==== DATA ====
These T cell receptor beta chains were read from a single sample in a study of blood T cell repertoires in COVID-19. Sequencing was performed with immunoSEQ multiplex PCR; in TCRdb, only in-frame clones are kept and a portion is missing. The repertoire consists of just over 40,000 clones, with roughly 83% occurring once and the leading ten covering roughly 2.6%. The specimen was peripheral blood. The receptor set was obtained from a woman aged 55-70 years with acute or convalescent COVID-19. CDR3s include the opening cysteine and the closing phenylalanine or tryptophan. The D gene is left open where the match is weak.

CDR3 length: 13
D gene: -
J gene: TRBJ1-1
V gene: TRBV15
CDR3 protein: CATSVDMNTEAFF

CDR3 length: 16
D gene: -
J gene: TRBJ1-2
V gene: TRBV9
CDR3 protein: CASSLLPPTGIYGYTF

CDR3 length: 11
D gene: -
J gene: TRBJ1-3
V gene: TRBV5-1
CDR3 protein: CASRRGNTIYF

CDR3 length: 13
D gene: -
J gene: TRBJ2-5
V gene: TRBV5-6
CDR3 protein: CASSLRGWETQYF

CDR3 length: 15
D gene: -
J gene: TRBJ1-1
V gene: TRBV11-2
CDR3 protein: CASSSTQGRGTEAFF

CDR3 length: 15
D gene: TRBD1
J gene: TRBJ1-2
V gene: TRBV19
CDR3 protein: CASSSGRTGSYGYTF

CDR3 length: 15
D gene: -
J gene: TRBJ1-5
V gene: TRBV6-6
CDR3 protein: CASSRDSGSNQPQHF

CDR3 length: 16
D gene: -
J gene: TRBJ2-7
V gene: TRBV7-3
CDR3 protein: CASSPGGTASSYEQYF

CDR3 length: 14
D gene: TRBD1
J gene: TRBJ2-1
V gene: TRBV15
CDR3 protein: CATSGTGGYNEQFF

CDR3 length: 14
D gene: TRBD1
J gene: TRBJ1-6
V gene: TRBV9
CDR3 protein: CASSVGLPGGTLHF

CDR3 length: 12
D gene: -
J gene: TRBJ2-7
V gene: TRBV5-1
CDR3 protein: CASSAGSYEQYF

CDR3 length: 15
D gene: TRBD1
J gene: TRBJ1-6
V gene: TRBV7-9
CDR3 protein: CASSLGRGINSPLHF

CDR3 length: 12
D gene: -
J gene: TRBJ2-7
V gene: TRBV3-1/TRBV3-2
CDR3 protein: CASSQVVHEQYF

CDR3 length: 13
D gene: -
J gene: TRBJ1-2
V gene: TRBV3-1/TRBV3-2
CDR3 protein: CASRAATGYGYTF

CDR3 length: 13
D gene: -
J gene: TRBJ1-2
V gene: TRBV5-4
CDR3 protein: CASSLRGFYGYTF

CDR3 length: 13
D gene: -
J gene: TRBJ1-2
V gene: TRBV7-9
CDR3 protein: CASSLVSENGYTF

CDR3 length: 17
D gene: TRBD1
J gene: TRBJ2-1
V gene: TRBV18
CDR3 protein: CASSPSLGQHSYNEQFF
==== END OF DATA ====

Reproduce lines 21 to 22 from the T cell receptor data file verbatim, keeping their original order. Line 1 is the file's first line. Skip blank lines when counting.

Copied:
CDR3 protein: CASSLRGWETQYF

CDR3 length: 15